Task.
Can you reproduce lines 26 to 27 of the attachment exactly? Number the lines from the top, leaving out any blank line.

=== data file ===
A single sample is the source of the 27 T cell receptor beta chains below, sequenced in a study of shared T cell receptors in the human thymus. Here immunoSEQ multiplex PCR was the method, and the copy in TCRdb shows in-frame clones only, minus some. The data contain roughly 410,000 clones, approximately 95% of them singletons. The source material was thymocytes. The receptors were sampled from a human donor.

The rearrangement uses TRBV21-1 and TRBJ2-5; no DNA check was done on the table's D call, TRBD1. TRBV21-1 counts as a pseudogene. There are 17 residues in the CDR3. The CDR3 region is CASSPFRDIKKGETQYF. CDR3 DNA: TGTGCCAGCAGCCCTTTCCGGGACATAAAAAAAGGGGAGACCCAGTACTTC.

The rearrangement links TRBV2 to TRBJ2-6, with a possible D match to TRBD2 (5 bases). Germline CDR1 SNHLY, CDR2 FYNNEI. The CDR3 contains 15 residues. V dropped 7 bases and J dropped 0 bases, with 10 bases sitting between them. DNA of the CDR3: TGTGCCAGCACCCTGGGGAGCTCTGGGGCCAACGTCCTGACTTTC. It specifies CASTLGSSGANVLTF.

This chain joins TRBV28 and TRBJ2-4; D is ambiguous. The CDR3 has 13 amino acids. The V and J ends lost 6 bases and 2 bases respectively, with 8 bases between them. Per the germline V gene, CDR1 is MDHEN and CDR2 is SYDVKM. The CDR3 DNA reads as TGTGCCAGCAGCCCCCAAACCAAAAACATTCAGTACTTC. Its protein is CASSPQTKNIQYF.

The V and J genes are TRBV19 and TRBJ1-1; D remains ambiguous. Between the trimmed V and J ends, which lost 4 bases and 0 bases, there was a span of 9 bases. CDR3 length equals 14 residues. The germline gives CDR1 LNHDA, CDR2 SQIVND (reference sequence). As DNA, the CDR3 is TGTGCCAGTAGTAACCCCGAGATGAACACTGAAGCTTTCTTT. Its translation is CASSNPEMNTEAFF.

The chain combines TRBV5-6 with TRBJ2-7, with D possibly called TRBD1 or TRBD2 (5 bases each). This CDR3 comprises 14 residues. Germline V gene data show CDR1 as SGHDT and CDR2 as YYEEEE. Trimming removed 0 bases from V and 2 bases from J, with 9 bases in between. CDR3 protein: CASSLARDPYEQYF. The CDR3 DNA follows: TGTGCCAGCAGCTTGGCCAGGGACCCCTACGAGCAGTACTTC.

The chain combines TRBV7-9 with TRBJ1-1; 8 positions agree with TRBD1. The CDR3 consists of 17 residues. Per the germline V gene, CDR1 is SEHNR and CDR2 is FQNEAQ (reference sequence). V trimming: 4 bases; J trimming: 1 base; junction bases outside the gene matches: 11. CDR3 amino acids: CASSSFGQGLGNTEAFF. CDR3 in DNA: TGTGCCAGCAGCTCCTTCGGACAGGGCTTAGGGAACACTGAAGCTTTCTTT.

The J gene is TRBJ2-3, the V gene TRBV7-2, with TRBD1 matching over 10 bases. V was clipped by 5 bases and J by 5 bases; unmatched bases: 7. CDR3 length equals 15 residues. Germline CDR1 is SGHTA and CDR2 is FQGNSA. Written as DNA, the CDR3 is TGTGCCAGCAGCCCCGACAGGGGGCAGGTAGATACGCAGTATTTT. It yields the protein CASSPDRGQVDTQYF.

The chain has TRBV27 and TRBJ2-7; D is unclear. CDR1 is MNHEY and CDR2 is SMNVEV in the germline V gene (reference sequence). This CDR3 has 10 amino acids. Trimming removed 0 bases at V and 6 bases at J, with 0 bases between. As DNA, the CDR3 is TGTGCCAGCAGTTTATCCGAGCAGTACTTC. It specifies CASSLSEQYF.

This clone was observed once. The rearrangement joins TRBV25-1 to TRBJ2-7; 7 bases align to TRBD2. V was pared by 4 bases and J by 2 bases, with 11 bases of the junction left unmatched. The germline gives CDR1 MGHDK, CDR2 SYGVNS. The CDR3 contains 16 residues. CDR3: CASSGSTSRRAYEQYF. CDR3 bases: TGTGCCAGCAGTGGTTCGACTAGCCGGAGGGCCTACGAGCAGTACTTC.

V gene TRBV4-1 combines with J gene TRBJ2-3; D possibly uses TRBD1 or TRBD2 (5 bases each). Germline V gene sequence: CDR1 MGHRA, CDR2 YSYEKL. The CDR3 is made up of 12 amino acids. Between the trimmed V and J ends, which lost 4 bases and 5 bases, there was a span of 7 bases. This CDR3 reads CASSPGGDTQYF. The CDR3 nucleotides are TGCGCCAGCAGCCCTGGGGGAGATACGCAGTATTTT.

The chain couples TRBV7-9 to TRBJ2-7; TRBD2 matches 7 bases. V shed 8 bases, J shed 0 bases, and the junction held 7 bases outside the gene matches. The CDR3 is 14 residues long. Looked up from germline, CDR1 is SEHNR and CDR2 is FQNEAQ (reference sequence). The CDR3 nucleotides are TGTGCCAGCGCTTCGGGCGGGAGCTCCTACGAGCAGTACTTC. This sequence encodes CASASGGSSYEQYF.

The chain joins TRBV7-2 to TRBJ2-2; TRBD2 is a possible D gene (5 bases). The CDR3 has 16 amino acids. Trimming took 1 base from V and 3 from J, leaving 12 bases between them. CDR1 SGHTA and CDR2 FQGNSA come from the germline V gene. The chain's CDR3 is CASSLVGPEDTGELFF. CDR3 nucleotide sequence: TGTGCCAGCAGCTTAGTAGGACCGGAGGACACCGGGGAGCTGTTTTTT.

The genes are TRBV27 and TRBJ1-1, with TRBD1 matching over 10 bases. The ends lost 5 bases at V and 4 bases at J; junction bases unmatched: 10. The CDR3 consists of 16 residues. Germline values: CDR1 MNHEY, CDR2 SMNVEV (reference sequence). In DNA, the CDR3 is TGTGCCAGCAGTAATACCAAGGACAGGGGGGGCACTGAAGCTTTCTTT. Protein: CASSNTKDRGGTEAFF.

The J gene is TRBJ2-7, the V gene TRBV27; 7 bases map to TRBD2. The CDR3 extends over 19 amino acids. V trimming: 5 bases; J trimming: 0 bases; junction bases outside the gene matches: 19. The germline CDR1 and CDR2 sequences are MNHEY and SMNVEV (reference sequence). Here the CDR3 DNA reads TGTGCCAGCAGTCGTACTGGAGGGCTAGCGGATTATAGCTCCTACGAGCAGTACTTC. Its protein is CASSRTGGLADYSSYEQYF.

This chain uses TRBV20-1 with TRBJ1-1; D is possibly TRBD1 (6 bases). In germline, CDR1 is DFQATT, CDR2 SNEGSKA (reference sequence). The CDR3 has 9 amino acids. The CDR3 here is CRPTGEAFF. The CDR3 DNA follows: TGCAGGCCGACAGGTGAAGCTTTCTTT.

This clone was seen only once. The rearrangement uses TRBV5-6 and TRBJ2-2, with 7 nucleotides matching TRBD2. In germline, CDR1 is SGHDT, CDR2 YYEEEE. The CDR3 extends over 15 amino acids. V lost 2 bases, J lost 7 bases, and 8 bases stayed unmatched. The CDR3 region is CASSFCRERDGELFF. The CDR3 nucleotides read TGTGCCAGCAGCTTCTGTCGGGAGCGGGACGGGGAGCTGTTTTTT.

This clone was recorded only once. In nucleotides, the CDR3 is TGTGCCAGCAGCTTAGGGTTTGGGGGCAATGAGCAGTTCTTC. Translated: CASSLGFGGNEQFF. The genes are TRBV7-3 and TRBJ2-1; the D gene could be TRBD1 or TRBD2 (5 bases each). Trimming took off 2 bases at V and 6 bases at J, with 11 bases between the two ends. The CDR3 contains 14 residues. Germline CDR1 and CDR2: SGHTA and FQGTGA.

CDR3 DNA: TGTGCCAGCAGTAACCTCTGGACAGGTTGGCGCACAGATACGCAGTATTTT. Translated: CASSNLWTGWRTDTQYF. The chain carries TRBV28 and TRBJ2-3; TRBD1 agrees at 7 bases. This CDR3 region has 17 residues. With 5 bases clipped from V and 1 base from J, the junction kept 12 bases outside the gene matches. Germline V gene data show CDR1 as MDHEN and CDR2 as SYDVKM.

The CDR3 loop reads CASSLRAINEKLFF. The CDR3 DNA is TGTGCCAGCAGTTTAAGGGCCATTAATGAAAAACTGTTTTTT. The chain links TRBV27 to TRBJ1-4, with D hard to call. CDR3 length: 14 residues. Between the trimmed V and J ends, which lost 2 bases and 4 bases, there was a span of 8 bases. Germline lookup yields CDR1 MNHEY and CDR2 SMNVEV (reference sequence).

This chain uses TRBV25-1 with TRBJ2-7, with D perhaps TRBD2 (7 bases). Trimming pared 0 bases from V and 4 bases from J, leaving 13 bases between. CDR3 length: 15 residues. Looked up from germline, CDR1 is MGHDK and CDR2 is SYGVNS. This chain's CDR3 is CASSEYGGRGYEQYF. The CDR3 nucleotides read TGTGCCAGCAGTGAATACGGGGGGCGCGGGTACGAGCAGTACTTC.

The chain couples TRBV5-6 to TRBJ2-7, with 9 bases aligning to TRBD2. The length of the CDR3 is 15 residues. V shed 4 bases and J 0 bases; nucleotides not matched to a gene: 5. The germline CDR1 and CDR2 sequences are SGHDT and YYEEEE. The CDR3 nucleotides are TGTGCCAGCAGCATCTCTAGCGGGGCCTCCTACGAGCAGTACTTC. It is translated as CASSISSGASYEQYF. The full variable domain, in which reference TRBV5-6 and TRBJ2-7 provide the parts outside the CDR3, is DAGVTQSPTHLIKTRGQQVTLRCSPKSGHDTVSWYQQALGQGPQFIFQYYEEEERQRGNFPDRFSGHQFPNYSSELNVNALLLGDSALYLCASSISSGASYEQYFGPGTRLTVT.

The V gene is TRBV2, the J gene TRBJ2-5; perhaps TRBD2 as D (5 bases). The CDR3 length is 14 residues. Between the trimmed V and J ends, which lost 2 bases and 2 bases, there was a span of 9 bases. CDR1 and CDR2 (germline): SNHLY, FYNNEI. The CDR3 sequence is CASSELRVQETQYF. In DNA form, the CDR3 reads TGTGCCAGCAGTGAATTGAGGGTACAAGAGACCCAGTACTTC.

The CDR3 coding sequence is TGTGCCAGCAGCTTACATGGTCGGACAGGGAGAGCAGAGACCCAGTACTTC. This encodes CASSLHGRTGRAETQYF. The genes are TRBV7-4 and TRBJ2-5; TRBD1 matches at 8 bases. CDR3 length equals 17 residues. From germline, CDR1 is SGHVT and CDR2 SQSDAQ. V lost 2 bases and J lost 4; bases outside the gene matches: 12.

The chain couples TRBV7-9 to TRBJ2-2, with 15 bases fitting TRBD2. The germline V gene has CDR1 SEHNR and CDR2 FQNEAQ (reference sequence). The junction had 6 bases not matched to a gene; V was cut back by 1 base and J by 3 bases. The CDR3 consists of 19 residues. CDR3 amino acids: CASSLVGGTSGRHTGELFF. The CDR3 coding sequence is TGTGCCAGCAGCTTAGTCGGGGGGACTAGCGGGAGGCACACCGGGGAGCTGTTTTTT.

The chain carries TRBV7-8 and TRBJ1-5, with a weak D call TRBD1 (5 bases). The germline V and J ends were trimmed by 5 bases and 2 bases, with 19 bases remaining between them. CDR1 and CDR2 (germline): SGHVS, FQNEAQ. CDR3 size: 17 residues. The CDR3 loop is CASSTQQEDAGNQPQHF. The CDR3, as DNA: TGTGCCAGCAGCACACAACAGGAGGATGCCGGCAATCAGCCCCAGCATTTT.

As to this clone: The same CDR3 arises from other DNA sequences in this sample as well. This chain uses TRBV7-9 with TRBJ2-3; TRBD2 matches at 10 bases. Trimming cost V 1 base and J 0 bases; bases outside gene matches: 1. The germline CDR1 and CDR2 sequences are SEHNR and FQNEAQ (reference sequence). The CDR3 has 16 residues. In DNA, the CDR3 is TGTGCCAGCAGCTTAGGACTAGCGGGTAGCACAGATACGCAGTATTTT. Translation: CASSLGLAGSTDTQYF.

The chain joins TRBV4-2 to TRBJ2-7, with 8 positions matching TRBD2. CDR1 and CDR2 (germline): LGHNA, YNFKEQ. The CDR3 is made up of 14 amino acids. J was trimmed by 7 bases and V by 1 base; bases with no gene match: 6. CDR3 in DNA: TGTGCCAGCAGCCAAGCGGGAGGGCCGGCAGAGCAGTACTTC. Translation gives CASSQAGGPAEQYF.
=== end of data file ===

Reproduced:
The chain carries TRBV7-8 and TRBJ1-5, with a weak D call TRBD1 (5 bases). The germline V and J ends were trimmed by 5 bases and 2 bases, with 19 bases remaining between them. CDR1 and CDR2 (germline): SGHVS, FQNEAQ. CDR3 size: 17 residues. The CDR3 loop is CASSTQQEDAGNQPQHF. The CDR3, as DNA: TGTGCCAGCAGCACACAACAGGAGGATGCCGGCAATCAGCCCCAGCATTTT.

As to this clone: The same CDR3 arises from other DNA sequences in this sample as well. This chain uses TRBV7-9 with TRBJ2-3; TRBD2 matches at 10 bases. Trimming cost V 1 base and J 0 bases; bases outside gene matches: 1. The germline CDR1 and CDR2 sequences are SEHNR and FQNEAQ (reference sequence). The CDR3 has 16 residues. In DNA, the CDR3 is TGTGCCAGCAGCTTAGGACTAGCGGGTAGCACAGATACGCAGTATTTT. Translation: CASSLGLAGSTDTQYF.